Big busi­ness not con­vinced of up­swing

The Myanmar Times - - International Business -

BUSI­NESS con­fi­dence among Ja­pan’s largest man­u­fac­tur­ers is at its low­est since Tokyo in­tro­duced mea­sures to kick-start the strug­gling econ­omy more than three years ago, a cen­tral bank sur­vey showed yes­ter­day.

The Bank of Ja­pan’s closely watched Tankan re­port comes af­ter data show­ing weak growth in the sec­ond quar­ter and as soft in­fla­tion and spend­ing fig­ures un­der­scored the wob­bly re­cov­ery.

The lat­est Tankan – a key gauge of Ja­pan Inc’s health – missed mar­ket fore­casts for a slight im­prove­ment in the mood among ma­jor firms.

Sen­ti­ment among big man­u­fac­tur­ers is wal­low­ing at its low­est lev­els since Prime Min­is­ter Shinzo Abe kicked off his growth blitz, dubbed Abe­nomics, in 2013.

The sur­vey con­tra­dicts Tokyo’s view that the world’s num­ber three econ­omy is on the up­swing, said Satoshi Osanai, se­nior econ­o­mist at Daiwa In­sti­tute of Re­search.

“The econ­omy is weak and not in a re­cov­ery mode,” he added.

“This is more con­fir­ma­tion that Ja­panese firms are fac­ing head­winds. Con­di­tions re­main tough.”

The BoJ’s quar­terly sur­vey of more than 10,000 com­pa­nies is the most com­pre­hen­sive in­di­ca­tor of how Ja­pan is far­ing. It marks the dif­fer­ence be­tween the per­cent­age of firms that are up­beat and those that see con­di­tions as un­favourable.

The read­ing for big man­u­fac­tur­ers was un­changed at 6, while the level for big non-man­u­fac­tur­ers fell to 18 from 19. How­ever, con­fi­dence among medium and small busi­ness im­proved slightly.

Of­fi­cials are un­der in­tense pres­sure to de­liver a boost to the econ­omy with experts in­creas­ingly writ­ing off Tokyo’s spend-for-growth pol­icy.

On Septem­ber 30, of­fi­cial data showed spend­ing among Ja­panese house­holds tum­bled in Au­gust and con­sumer prices fell again – putting the Bank of Ja­pan’s 2pc in­fla­tion tar­get fur­ther out of reach.

The tar­get is a cor­ner­stone of Prime Min­is­ter Abe’s fal­ter­ing at­tempts to kick­start growth.

Last month, the Bank of Ja­pan, which launched a mas­sive bond-pur­chase stim­u­lus pro­gram in 2013, re­vealed yet an­other ex­otic weapon in its mon­e­tary pol­icy arse­nal.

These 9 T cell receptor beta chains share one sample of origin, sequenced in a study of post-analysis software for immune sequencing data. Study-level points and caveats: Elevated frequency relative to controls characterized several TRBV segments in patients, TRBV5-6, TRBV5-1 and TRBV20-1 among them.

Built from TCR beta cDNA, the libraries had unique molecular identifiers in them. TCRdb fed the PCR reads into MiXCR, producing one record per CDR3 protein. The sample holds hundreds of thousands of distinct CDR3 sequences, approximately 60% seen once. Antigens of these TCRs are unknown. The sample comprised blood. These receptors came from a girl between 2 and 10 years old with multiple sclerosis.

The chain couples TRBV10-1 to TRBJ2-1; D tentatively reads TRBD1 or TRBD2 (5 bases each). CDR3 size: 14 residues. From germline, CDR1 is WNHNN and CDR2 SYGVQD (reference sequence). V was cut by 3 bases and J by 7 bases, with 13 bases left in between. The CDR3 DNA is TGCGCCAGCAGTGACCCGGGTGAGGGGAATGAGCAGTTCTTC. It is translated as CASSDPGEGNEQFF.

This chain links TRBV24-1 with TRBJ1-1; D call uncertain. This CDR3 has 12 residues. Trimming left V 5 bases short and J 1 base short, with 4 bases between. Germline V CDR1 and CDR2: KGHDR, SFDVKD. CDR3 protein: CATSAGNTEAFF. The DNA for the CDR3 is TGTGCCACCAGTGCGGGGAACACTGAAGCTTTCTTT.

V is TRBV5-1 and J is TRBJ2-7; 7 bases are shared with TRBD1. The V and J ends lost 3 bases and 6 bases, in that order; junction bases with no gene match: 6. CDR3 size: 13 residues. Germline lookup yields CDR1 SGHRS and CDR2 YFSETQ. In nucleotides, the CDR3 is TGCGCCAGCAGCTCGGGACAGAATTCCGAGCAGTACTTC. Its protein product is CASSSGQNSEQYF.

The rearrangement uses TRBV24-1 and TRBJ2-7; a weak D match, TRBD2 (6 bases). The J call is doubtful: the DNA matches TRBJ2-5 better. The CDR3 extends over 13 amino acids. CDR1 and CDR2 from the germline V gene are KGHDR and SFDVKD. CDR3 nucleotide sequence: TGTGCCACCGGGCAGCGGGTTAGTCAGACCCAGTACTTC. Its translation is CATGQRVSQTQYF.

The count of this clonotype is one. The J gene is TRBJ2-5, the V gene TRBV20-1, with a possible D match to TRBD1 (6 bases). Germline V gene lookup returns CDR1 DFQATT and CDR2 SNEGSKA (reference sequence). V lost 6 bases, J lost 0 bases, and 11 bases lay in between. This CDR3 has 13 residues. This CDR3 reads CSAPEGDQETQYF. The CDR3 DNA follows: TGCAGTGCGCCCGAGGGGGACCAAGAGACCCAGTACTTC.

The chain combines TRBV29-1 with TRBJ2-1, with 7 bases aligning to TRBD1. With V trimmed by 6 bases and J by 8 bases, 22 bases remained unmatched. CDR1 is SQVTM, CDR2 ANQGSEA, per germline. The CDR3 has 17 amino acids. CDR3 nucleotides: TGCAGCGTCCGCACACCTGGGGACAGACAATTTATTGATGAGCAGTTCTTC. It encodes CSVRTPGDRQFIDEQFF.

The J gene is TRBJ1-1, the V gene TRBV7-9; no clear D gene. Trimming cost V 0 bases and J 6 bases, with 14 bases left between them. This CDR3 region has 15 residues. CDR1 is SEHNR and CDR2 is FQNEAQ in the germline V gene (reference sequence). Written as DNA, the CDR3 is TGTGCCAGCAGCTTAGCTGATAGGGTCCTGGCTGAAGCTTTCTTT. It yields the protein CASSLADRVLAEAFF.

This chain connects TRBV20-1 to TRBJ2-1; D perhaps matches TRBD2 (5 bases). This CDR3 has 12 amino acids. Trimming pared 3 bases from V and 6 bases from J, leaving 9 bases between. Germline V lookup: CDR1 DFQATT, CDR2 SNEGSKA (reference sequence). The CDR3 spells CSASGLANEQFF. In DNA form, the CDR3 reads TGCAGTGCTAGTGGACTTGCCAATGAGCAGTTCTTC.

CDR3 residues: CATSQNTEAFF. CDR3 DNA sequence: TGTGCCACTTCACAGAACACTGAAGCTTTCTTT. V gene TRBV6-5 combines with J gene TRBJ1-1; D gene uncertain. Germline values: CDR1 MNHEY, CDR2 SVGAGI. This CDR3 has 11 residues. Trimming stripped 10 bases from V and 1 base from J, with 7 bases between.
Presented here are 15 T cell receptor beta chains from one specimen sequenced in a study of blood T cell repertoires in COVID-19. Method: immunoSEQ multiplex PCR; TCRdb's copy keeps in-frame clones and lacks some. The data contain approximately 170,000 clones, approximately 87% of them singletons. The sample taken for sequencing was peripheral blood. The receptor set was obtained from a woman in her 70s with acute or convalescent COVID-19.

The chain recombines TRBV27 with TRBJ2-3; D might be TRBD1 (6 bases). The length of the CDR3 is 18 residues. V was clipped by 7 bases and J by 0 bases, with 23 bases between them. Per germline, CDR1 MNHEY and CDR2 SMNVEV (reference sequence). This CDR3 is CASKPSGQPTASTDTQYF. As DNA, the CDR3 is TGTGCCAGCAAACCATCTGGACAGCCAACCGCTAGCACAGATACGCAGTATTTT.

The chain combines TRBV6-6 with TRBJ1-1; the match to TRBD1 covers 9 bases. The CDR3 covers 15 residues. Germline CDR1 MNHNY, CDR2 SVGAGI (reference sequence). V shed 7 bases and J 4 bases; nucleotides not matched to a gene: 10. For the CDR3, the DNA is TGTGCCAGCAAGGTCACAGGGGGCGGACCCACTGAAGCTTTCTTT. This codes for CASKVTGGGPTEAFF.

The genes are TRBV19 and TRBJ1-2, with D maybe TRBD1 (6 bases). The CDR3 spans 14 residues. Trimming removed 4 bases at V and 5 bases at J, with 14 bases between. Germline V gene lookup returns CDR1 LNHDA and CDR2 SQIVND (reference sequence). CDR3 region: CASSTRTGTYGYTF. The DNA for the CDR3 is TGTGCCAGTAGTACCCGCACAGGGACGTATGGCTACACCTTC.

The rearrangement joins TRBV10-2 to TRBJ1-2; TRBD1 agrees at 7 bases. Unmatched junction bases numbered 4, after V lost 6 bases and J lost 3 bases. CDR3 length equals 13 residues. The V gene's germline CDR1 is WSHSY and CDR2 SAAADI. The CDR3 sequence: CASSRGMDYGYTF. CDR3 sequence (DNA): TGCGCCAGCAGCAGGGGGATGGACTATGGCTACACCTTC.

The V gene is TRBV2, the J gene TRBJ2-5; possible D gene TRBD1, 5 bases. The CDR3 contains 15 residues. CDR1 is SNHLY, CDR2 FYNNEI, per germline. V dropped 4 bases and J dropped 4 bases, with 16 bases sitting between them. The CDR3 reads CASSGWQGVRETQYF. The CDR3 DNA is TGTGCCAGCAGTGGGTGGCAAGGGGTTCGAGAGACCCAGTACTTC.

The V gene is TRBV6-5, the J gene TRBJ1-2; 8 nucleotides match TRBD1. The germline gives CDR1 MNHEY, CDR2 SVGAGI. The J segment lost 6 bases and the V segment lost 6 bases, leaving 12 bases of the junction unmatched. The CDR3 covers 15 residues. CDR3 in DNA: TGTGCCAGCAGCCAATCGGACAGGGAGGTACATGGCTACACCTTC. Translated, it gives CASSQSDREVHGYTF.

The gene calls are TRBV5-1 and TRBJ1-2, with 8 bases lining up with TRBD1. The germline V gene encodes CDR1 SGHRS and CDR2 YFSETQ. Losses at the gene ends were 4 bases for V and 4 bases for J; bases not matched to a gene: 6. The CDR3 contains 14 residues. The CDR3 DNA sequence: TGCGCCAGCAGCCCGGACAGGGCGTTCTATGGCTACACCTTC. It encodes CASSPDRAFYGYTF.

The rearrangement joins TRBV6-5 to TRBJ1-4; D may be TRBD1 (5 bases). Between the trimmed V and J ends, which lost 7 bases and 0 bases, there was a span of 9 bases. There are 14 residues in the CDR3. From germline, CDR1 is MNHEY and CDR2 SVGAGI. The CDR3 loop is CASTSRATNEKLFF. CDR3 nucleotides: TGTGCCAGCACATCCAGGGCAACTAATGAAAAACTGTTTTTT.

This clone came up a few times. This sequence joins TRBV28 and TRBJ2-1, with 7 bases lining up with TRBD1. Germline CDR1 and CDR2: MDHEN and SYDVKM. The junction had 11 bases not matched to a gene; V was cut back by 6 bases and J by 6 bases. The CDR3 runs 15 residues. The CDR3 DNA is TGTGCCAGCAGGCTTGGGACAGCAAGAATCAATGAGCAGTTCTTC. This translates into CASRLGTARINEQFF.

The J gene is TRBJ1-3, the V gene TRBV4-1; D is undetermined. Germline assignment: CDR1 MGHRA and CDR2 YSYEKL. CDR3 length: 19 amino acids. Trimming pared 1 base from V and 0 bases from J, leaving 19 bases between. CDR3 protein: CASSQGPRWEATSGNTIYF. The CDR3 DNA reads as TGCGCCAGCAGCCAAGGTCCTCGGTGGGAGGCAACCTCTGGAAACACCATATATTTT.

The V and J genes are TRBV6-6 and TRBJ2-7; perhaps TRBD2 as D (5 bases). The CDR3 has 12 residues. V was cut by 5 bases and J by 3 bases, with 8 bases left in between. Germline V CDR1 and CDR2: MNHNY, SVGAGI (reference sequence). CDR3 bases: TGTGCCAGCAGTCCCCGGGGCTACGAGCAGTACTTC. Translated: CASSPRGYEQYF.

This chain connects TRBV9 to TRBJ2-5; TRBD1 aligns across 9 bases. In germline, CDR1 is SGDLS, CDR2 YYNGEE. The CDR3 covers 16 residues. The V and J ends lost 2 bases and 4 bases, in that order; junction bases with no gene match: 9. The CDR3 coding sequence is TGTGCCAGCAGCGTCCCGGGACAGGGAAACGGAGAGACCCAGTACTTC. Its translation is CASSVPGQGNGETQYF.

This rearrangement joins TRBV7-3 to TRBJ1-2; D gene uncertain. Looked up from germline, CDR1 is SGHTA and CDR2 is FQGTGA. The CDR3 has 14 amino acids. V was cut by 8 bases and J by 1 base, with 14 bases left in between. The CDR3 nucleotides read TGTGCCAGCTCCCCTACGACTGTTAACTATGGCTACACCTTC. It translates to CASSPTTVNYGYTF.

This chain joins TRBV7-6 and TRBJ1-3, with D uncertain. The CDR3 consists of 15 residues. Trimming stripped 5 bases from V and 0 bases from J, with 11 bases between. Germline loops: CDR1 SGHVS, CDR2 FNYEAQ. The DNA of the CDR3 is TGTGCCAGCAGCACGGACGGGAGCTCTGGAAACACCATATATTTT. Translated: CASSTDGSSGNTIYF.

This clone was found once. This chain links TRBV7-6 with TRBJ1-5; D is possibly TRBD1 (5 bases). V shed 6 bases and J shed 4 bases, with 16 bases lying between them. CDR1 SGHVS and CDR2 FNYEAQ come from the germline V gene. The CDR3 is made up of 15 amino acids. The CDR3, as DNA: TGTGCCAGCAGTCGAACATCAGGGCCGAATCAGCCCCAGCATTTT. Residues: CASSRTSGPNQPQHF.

Af­ter a hotly an­tic­i­pated meet­ing, the bank said it would switch its em­pha­sis from in­ter­est rates and con­cen­trate its fire­power on 10-year govern­ment bonds.

Gov­er­nor Haruhiko Kuroda said the bank would buy as many or as few of these bench­mark in­stru­ments as nec­es­sary to en­sure the yield – the in­ter­est rate paid to hold­ers – re­mained steady at around zero.

The bank said it would cut back on the num­ber of longer dated bonds the bank holds. That should re­duce the price of long-term se­cu­ri­ties, which – in turn – should in­crease their yield. It was the lat­est ef­fort to con­vince Ja­panese con­sumers that the price of goods and ser­vices will rise.

Some an­a­lysts, how­ever, said the move was an ad­mis­sion of de­feat in the war on de­fla­tion and a warn­ing of the lim­its of cen­tral bank power.

“I’m sure the Bank of Ja­pan was hop­ing for a re­bound in the lat­est Tankan – they must be in agony look­ing at this re­port,” said Hideo Ku­mano, an econ­o­mist at Dai­ichi Life Re­search In­sti­tute.

Tokyo in July an­nounced a whop­ping 28 tril­lion yen (US$280 bil­lion) pack­age aimed at kick-start­ing growth, af­ter Bri­tain’s June vote to quit the Euro­pean Union sent fi­nan­cial mar­kets into a tail­spin and sparked a yen rally.

But Mr Abe’s prom­ises to cut through red tape have been slower, and his plan to buoy Ja­pan’s on­ce­boom­ing econ­omy have looked in­creas­ingly un­re­al­is­tic.

The econ­omy con­tracted in the last three months of 2015 be­fore bounc­ing back in Jan­uary-March with a 0.5pc rise on-quar­ter and then a 0.2pc growth in April-June.

Photo: AFP

Shinzo Abe’s at­tempts at kick-start­ing the econ­omy are not work­ing.

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